Session Time: 3:15pm-4:45pm
Presentation Time: 4:15pm-4:27pm
*Purpose: The long-term pediatric outcomes of simultaneous liver-kidney (SLK) transplantation and sequential liver and kidney transplantation, liver after kidney (LAK) and kidney after liver (KAL), remain to be further investigated.
*Methods: The UNOS database was queried for sequential and simultaneous liver and kidney transplants in pediatric (age<18yrs) recipients between 1988 and 2018. Multivisceral listings and retransplants were excluded. SLK transplants were defined as occurring ≤1 day apart. LAK and KAL were each defined as occurring >1 day apart. Patient survival was calculated from time of first transplant and graft survival was calculated since receipt of the second organ. Kaplan-Meier survival analysis compared SLK, LAK, and KAL, and log-rank tests were used to determine statistical significance. ANOVA and chi-square tests were used for univariate analyses.
*Results: Our study included 265 SLK, 42 LAK, 82 KAL pediatric transplant recipients. There was a significant patient survival benefit for KAL relative to SLK and LAK, with KAL resulting in a patient survival probability of 86% relative to 73% for SLK and 56% for LAK at 17 years post-transplant (p<0.0001, Figure 1). When adjusted for 16 covariates, including demographic factors and total time on waiting lists, KAL no longer displayed a significant survival benefit relative to SLK (p<0.77). For kidney graft survival, beginning at 4.5 years post-transplant, there was a significant (p<0.044) survival benefit for SLK relative to KAL and LAK. At 17 years post-transplant, SLK had the greatest kidney graft survival (59%) benefit relative to KAL (36%) and LAK (26%) (p<0.003). For liver graft survival, there was a significant survival benefit for KAL relative to SLK and LAK at all times (p<0.0001). At 16 years post-transplant, KAL showed a 75% survival probability, SLK showed a 56% survival probability, and LAK showed a 46% survival probability. Table 1: Patient Demographics and Clinical Indicators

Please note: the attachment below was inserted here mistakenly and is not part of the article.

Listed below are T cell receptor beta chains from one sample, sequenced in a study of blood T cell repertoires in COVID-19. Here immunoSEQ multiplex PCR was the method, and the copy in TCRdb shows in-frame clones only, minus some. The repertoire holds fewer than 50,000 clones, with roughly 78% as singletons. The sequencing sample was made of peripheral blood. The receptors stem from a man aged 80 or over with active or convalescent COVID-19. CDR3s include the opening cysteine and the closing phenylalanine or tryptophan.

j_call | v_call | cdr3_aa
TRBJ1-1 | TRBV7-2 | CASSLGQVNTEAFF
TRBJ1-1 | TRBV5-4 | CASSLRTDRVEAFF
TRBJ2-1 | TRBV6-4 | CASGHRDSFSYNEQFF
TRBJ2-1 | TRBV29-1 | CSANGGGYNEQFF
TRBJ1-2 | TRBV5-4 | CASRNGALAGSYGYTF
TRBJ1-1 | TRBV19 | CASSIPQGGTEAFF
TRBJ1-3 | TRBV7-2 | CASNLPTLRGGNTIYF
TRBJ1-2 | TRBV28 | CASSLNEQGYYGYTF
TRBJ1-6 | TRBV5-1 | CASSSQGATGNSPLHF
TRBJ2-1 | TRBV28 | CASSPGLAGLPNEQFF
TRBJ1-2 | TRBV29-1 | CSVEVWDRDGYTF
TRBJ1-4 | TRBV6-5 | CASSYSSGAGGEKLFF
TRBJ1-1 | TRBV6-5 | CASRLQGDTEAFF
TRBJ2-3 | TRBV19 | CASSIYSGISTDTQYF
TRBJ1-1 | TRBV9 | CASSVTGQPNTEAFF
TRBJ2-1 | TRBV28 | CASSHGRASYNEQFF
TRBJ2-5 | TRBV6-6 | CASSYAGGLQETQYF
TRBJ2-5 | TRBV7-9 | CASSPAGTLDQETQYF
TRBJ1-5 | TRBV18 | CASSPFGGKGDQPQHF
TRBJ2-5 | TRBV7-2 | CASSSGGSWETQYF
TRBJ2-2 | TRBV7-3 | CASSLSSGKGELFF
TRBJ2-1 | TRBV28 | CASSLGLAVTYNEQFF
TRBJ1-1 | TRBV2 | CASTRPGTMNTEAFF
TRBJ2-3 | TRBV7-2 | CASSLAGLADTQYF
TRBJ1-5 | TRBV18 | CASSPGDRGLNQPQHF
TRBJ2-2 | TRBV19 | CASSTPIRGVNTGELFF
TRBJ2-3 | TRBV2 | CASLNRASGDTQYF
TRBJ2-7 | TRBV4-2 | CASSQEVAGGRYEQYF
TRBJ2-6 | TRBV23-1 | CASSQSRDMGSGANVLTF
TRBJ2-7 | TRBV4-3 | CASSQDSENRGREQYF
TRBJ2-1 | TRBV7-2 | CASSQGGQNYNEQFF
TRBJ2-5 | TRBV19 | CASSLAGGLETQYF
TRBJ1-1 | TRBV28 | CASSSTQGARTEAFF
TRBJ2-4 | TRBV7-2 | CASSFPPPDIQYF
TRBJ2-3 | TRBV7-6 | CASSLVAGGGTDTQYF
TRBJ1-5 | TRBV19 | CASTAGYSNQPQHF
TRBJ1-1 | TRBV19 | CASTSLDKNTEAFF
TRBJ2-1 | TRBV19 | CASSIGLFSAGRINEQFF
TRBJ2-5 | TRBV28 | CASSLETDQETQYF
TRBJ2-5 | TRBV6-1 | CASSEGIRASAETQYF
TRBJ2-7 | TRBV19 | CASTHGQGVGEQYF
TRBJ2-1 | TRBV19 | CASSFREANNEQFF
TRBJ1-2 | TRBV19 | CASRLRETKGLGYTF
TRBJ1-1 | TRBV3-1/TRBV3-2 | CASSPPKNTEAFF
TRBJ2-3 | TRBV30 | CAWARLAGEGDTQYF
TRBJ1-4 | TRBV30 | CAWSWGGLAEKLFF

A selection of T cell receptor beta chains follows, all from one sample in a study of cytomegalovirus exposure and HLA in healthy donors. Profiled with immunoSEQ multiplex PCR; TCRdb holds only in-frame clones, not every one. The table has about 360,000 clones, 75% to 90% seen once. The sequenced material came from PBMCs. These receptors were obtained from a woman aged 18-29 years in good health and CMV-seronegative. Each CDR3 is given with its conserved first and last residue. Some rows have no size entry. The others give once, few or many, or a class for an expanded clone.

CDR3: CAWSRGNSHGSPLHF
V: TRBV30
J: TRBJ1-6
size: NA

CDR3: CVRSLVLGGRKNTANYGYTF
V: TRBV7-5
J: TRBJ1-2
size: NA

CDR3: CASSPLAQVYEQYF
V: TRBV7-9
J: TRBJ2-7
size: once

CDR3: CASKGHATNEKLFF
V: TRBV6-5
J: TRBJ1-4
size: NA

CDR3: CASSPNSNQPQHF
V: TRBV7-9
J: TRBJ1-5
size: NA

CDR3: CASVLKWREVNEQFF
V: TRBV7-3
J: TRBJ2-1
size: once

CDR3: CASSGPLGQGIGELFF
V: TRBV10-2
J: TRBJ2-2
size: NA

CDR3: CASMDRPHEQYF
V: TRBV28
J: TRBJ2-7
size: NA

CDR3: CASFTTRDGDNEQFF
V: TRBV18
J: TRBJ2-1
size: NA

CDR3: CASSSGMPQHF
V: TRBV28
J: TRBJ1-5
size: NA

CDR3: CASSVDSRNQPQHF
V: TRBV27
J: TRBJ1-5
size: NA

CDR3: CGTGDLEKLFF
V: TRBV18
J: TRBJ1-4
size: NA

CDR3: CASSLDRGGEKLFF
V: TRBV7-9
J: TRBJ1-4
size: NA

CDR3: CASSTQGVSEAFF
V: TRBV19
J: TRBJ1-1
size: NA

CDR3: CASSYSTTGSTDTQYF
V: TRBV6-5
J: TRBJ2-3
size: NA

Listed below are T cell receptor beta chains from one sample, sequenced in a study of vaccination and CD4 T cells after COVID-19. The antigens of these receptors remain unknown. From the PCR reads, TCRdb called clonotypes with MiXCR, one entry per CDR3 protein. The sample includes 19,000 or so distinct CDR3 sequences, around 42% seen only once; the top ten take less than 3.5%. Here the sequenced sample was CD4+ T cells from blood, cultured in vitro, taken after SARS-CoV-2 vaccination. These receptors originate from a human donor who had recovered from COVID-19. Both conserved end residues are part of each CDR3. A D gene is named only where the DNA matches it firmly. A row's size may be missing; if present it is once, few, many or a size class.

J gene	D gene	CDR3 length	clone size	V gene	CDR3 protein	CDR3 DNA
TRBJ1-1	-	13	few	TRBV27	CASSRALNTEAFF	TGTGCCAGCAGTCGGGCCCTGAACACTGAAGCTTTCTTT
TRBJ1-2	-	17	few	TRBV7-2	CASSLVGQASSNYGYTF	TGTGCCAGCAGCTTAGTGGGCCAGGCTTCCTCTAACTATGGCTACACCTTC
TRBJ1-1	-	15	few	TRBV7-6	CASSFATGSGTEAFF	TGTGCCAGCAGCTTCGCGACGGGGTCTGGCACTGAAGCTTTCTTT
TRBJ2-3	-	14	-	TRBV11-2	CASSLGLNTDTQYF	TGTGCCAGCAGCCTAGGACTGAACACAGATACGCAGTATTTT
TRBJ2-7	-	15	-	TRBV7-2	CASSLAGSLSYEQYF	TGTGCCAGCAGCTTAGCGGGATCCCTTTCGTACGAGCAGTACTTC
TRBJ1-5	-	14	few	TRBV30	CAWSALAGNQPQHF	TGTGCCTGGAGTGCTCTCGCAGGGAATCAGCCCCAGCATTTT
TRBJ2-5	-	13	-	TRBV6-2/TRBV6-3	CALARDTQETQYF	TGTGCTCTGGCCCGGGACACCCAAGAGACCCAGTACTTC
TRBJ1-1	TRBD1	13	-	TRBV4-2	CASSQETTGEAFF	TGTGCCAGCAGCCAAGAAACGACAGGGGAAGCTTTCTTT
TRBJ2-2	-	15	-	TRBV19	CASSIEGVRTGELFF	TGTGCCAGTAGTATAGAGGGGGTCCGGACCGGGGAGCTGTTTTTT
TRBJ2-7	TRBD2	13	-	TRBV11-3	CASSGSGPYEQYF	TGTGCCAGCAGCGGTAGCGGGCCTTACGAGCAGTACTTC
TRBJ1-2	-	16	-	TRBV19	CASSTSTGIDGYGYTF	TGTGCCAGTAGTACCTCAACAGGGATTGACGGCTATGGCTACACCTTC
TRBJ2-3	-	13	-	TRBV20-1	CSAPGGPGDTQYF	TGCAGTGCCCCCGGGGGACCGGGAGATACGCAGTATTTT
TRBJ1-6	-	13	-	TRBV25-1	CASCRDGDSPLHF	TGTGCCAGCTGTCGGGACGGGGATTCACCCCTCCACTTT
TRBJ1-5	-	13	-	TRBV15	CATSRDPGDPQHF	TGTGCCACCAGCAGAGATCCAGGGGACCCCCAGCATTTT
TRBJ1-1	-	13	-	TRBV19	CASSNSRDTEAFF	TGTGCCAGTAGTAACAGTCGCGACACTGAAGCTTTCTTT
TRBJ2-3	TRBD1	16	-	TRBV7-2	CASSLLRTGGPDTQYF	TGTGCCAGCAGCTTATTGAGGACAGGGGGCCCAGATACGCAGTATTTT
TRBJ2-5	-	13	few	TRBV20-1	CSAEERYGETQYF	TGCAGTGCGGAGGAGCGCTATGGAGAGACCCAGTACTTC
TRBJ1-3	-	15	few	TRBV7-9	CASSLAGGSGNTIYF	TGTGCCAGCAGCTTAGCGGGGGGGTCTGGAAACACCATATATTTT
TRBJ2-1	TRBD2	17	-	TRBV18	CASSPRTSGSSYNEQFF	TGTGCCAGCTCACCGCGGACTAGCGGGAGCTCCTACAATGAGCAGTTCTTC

*Conclusions: LAK has the worst outcomes, likely due to recurrent cholangitis or portal hypertension in patients who are already immunosuppressed after kidney transplant. Therefore, SLK should be considered.
To cite this abstract in AMA style:Goli K, Rana A, Goss J, Miloh T. Long-Term Pediatric Outcomes of Simultaneous vs. Sequential Liver-Kidney Transplantation: A Review of the UNOS Database [abstract]. Am J Transplant. 2020; 20 (suppl 3). https://atcmeetingabstracts.com/abstract/long-term-pediatric-outcomes-of-simultaneous-vs-sequential-liver-kidney-transplantation-a-review-of-the-unos-database/. Accessed May 27, 2020.
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